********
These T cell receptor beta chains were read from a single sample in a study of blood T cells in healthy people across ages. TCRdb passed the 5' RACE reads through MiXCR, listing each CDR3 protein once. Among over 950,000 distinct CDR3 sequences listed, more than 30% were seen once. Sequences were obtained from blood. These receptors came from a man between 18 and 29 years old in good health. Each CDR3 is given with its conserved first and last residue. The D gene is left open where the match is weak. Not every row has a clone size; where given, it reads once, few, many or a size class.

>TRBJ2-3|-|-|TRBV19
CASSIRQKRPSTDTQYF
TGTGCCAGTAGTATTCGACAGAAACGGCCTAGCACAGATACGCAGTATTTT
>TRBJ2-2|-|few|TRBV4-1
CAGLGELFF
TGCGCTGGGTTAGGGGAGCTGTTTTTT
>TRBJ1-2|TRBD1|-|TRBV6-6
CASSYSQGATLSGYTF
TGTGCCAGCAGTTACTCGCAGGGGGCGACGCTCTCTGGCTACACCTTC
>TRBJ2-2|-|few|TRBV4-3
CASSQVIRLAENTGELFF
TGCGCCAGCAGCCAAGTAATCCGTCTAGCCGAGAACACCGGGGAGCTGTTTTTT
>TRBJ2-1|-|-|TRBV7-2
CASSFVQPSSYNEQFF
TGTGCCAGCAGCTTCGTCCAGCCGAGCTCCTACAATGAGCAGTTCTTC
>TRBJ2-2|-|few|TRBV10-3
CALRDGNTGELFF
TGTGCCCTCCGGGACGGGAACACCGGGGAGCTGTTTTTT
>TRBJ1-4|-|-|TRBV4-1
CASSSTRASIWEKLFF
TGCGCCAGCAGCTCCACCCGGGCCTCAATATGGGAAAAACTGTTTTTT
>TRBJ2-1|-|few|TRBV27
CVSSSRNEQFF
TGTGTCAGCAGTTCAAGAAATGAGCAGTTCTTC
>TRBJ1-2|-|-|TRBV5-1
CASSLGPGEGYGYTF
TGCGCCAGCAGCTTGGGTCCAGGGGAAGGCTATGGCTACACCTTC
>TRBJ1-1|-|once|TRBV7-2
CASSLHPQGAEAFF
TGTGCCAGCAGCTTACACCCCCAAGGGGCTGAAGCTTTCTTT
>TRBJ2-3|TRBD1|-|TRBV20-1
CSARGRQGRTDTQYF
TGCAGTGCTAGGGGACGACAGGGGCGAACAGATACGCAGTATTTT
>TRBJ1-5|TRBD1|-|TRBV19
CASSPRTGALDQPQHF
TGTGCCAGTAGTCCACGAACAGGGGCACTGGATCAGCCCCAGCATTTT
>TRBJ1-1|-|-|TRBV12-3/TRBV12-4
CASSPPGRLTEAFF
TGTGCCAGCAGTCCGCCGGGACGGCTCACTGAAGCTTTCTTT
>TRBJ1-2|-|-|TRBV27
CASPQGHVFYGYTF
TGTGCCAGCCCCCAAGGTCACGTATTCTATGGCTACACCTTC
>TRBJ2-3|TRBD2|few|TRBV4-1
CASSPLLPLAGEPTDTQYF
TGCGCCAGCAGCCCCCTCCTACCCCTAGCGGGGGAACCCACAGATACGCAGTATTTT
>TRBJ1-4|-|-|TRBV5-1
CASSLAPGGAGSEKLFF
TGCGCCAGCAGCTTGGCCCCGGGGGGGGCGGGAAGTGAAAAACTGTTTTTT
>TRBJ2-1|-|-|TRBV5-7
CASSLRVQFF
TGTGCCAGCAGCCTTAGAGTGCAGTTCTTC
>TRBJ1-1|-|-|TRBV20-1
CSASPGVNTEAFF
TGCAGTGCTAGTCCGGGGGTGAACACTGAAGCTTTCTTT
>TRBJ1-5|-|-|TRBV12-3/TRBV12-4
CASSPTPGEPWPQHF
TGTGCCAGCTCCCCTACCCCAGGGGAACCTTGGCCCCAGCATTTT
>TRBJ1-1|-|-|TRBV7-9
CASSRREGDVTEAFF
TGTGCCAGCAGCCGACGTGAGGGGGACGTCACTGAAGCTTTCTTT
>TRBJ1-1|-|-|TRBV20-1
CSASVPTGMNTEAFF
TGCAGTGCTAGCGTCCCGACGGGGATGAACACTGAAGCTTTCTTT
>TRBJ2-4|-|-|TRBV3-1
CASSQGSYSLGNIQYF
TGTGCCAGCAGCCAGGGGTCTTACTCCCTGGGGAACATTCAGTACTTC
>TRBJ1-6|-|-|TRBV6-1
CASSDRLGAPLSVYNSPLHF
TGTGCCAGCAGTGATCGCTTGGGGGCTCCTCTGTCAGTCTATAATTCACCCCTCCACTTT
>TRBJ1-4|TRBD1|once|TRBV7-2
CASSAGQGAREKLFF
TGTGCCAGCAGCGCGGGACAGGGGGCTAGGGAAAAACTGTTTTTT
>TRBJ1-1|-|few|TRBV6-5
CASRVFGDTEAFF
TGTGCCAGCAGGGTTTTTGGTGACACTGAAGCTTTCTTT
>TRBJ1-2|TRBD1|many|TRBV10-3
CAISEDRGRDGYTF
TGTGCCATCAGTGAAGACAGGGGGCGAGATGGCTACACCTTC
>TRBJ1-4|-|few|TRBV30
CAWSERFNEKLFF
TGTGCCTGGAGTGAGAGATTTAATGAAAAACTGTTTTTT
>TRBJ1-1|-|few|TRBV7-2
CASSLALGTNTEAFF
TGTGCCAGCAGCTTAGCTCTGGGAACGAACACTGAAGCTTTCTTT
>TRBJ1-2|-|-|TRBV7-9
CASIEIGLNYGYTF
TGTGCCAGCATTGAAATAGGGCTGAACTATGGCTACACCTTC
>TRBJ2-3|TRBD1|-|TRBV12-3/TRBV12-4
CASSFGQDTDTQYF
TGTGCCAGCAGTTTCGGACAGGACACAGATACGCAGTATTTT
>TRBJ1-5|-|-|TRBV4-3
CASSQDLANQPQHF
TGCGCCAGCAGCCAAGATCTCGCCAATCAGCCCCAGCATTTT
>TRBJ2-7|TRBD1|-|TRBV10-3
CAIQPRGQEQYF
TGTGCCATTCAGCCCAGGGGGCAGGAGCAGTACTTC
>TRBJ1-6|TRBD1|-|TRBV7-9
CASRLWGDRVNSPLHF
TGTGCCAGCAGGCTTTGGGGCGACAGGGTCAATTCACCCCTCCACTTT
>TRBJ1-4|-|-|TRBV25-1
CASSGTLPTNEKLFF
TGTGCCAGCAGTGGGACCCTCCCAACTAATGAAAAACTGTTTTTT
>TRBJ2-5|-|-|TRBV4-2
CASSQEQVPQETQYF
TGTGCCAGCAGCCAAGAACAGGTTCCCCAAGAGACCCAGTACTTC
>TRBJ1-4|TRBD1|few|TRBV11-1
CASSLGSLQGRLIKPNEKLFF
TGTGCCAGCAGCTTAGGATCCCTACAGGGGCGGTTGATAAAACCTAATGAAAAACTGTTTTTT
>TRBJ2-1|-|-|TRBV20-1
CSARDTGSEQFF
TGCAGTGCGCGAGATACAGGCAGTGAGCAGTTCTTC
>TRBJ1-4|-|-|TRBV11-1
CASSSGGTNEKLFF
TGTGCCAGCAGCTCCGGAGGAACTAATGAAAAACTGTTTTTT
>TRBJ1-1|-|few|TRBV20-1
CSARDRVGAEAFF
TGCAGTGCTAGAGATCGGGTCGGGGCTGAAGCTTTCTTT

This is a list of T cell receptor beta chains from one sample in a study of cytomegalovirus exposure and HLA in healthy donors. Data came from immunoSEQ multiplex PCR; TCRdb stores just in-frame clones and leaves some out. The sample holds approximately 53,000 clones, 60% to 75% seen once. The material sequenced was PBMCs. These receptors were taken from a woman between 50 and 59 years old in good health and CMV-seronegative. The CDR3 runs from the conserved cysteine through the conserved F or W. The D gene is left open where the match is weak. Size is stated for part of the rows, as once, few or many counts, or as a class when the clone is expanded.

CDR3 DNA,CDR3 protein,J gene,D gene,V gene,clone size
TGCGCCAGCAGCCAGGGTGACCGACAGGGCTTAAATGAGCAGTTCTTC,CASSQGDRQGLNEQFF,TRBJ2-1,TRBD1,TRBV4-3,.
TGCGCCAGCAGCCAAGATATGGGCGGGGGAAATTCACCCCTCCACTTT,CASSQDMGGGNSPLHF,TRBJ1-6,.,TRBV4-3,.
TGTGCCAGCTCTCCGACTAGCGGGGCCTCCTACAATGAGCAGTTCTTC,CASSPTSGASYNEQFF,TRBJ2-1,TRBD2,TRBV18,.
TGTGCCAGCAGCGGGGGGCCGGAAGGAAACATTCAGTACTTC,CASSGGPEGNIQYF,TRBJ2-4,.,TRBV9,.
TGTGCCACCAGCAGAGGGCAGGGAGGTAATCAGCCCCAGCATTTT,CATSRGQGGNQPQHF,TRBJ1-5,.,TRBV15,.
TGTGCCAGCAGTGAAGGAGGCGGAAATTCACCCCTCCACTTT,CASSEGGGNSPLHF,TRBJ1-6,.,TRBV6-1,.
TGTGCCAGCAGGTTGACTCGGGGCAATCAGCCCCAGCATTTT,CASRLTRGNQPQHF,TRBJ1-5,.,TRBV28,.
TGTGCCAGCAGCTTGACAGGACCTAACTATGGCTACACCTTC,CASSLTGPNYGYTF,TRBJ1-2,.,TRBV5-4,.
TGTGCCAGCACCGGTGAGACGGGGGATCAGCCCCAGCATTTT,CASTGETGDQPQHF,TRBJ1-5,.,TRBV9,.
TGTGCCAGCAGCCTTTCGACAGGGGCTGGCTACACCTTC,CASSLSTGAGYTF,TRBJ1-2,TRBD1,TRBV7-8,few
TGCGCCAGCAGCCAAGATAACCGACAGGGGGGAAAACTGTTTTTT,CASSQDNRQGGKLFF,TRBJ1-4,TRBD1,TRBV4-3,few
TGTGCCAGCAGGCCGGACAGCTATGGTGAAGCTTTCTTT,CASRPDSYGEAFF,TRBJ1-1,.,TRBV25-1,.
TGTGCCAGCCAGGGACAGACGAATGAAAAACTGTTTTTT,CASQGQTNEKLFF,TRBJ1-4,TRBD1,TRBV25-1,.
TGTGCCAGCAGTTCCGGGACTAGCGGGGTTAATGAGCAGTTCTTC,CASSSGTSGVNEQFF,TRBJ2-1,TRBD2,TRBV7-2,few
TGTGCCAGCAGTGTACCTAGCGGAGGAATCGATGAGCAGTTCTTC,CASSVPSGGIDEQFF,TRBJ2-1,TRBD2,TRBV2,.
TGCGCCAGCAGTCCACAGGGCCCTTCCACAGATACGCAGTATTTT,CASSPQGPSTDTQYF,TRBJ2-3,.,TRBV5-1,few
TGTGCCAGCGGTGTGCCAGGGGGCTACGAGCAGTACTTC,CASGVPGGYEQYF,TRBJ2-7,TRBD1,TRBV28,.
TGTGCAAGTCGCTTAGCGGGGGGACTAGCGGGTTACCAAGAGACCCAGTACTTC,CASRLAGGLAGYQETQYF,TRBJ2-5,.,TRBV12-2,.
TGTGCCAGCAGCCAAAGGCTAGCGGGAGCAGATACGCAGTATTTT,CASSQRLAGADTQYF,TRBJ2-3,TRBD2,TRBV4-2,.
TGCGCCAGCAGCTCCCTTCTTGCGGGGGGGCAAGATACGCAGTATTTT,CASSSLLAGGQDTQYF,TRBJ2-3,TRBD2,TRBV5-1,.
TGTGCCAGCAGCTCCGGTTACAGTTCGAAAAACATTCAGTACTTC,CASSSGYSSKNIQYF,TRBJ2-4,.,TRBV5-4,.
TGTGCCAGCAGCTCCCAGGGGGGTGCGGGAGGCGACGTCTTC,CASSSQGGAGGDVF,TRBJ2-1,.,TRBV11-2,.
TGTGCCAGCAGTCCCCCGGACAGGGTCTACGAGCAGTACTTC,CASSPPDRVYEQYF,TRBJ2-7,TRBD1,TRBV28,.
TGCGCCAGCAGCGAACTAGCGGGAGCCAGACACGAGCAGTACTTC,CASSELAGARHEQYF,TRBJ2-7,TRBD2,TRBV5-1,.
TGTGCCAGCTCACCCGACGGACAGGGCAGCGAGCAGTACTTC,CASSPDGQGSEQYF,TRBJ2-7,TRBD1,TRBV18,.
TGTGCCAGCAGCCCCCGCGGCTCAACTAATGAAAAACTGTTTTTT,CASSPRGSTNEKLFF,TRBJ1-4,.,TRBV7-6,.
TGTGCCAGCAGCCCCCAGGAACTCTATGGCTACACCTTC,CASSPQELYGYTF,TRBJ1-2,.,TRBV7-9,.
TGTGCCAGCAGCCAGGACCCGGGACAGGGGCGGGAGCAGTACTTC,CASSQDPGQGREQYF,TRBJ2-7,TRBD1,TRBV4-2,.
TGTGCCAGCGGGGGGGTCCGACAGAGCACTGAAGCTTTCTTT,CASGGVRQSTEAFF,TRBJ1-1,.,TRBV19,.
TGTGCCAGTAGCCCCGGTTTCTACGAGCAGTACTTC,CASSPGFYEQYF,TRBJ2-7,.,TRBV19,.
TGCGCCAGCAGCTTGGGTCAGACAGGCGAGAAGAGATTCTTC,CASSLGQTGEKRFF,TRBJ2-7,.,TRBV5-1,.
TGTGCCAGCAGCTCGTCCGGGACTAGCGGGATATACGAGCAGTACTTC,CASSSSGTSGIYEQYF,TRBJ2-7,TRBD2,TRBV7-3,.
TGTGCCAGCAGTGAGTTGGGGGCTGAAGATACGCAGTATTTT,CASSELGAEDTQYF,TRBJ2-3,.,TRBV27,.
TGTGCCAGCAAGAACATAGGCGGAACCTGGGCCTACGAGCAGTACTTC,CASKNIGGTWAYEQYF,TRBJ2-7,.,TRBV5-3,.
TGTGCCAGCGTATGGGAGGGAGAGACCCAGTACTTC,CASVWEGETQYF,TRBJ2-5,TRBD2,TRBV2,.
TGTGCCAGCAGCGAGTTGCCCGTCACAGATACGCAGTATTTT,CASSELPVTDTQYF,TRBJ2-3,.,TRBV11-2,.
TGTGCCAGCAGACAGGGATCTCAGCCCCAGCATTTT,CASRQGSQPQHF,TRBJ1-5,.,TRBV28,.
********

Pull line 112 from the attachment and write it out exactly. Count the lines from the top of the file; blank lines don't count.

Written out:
TGCAGTGCGCGAGATACAGGCAGTGAGCAGTTCTTC